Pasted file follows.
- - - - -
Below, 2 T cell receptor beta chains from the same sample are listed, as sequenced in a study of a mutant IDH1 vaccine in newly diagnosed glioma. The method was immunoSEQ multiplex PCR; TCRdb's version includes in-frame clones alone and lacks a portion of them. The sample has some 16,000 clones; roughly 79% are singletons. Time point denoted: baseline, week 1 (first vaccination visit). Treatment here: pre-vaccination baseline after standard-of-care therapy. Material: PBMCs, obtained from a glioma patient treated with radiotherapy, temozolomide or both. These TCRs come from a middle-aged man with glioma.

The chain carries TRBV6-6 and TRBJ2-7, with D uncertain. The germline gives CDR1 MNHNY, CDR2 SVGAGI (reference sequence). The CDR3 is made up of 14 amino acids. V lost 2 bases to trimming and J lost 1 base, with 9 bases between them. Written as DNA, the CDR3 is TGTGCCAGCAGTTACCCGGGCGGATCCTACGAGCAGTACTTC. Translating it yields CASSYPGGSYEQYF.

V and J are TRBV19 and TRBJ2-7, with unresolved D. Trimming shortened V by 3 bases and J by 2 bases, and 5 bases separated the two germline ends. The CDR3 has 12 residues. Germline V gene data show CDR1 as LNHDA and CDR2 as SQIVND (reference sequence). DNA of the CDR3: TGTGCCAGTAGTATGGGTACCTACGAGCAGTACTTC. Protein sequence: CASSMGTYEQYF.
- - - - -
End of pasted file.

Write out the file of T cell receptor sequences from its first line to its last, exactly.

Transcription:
Below, 2 T cell receptor beta chains from the same sample are listed, as sequenced in a study of a mutant IDH1 vaccine in newly diagnosed glioma. The method was immunoSEQ multiplex PCR; TCRdb's version includes in-frame clones alone and lacks a portion of them. The sample has some 16,000 clones; roughly 79% are singletons. Time point denoted: baseline, week 1 (first vaccination visit). Treatment here: pre-vaccination baseline after standard-of-care therapy. Material: PBMCs, obtained from a glioma patient treated with radiotherapy, temozolomide or both. These TCRs come from a middle-aged man with glioma.

The chain carries TRBV6-6 and TRBJ2-7, with D uncertain. The germline gives CDR1 MNHNY, CDR2 SVGAGI (reference sequence). The CDR3 is made up of 14 amino acids. V lost 2 bases to trimming and J lost 1 base, with 9 bases between them. Written as DNA, the CDR3 is TGTGCCAGCAGTTACCCGGGCGGATCCTACGAGCAGTACTTC. Translating it yields CASSYPGGSYEQYF.

V and J are TRBV19 and TRBJ2-7, with unresolved D. Trimming shortened V by 3 bases and J by 2 bases, and 5 bases separated the two germline ends. The CDR3 has 12 residues. Germline V gene data show CDR1 as LNHDA and CDR2 as SQIVND (reference sequence). DNA of the CDR3: TGTGCCAGTAGTATGGGTACCTACGAGCAGTACTTC. Protein sequence: CASSMGTYEQYF.